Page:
It is indeed disingenuous for either the Democrats or Republicans to bemoan these third-party activities as spoilers. The big two spent quite a bit of time on ballot access legislation designed to spoil the chances of any parties, besides themselves of course, of ever gaining access to the United States government. Two wings on the same bird of prey, to paraphrase Pat Buchanan, have conspired to limit the American citizens’ access to their own governmental process. They pass new laws in a steady stream that spoil entrepreneurial spirit, degenerate business opportunity, erode individual economy, while increasing statist power vested in parties that have become corrupted by compromise.

Neither of the major parties can be believed any more. They have spoiled themselves. They have said one thing and done another for so long now that even their most devoted disciples no longer really buy into their political rhetoric. It is disingenuous indeed for Democrats and Republicans to stand over the rotting carcass of the American body politic that they have created and cry about third parties spoiling anything. It is time Republicans and Democrats stop blaming everyone else for their failures and using lame excuses like third-party spoiler campaigns to explain their shortcomings. If they were doing even a half-assed job at representing the American people, and actually protecting individual liberties as they have sworn to do, there would very likely be nothing any third party could do to spoil their control of the people’s government.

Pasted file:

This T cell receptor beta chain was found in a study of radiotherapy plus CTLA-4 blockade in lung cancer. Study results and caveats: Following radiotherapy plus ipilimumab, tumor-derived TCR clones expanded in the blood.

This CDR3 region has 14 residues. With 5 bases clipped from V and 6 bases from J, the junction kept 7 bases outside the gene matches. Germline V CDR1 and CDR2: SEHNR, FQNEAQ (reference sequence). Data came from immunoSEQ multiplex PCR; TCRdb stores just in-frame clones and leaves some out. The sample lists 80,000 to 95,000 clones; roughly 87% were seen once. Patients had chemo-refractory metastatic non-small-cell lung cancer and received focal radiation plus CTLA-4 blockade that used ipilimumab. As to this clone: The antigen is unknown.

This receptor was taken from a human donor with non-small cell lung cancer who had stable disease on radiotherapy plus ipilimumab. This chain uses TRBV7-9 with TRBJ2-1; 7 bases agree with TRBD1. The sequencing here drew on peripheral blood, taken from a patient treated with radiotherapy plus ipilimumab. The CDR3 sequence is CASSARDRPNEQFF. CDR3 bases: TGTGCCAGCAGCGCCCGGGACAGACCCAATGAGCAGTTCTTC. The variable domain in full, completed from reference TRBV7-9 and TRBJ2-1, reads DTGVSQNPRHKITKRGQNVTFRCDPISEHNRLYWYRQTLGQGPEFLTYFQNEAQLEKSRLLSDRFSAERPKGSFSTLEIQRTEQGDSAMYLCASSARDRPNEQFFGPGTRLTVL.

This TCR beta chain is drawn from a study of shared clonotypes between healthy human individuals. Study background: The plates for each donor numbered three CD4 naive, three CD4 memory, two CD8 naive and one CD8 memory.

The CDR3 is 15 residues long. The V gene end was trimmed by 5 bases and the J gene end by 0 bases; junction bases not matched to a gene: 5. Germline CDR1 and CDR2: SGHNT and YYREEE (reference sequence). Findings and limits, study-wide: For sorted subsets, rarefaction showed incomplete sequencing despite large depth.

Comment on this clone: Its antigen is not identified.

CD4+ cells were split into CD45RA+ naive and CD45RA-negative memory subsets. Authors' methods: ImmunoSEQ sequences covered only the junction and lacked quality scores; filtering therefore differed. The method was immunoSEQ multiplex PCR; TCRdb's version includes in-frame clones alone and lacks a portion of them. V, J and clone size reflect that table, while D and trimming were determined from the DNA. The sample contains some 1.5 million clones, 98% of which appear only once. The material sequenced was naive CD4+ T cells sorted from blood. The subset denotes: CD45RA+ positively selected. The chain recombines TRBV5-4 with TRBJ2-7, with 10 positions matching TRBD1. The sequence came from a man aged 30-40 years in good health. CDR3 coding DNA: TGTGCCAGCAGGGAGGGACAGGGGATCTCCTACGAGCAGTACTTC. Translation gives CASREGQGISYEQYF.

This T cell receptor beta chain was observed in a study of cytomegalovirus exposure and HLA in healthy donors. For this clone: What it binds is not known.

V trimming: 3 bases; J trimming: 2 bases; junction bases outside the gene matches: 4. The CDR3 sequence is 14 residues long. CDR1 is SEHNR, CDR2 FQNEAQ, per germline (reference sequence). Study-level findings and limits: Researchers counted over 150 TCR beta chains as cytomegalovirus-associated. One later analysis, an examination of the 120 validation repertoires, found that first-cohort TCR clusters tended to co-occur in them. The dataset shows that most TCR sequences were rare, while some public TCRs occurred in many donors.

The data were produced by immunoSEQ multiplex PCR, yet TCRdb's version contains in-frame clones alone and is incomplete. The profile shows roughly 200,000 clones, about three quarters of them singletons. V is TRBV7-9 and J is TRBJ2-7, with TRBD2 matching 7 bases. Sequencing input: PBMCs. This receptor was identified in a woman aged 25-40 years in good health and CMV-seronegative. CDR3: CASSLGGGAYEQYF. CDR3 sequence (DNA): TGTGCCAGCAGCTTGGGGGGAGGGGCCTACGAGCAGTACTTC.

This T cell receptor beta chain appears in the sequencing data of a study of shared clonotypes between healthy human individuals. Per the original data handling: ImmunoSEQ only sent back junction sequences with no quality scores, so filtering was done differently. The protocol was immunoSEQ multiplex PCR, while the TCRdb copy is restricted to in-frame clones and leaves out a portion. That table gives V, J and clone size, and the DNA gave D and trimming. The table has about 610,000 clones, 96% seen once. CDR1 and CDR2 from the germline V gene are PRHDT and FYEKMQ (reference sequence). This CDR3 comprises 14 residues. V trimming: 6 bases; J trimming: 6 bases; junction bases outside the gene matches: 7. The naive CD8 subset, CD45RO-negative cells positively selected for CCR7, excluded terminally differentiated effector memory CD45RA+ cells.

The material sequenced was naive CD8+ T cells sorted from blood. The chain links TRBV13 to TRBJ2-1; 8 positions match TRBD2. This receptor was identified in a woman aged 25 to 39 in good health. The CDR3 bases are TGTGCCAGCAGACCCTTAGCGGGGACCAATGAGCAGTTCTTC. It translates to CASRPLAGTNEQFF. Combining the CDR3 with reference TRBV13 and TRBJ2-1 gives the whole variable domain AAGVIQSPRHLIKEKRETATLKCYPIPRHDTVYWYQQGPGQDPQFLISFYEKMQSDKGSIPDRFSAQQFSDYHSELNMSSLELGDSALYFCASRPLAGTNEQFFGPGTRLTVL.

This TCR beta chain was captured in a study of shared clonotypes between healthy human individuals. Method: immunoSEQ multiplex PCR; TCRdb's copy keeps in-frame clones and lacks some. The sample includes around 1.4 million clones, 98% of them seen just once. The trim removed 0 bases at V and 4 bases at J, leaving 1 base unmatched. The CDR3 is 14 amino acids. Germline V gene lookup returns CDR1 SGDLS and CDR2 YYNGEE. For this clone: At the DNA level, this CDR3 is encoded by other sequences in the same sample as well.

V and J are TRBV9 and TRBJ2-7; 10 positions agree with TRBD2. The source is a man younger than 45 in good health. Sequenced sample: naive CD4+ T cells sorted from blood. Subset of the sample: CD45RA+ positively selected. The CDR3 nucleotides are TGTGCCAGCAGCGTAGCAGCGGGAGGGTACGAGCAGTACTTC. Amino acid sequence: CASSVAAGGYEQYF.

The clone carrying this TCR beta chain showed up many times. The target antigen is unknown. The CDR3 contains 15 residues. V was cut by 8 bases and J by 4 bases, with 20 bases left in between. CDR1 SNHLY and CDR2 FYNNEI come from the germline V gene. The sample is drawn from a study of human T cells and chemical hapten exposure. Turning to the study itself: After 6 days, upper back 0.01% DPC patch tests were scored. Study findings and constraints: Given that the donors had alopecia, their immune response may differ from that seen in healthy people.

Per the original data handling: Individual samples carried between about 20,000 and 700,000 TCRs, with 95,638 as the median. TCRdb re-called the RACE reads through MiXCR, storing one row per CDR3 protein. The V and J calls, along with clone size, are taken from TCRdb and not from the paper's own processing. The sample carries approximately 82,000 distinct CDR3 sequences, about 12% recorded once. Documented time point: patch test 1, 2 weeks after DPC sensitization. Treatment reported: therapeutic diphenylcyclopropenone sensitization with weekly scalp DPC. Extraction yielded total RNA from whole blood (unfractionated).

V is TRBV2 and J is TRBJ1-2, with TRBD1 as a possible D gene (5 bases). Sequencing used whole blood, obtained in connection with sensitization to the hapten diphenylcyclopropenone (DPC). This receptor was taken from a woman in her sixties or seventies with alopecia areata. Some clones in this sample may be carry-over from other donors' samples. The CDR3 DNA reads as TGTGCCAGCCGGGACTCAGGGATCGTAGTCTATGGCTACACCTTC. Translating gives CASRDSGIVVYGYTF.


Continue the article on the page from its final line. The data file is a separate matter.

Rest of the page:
Empty promises and recycled rhetoric now fall more and more upon deaf ears as third-party, independent, unaffiliated and disenfranchised voters are no longer unusual rarities. Even though most of these groups are divided by philosophy all are intent on one thing. They are united in their desire to spoil the status quo. Each group has identified at least some aspect of American government that they find intolerable which creates a desire to instigate some amount of change. Therefore, their very existence exemplifies a desire to spoil what the Democrats and Republicans have spent scores of decades building. Yes, these groups are spoilers and no one should feel sympathy for the beast Bureaucracy created by the “great spoilers” – Republicans and Democrats.

So, the next time you hear some Republican chatting noggin’ complaining about a Libertarian in South Dakota that robbed a conservative comrade of his/her rightful place at some governmental level, you will know it is nothing more than sour grapes. They did not received the votes they needed for success because they failed to convince enough individual voters that they truly had the constituents best interests at heart. They were indeed spoiled, but not by some third-party interloper. They were spoiled by the arrogance of assumed victory and the “actions-speak-louder-than-words” syndrome your mother always reminds you about. You cannot place a higher priority on growing government than economic relief for the citizens and still claim to be the “Party of Smaller Government.” Compromise has worked its poison on the GOP and caused the conservative movement within its ranks to become divided and confused with the stench of spoiled principles that thickens the air and becomes heavier with each election.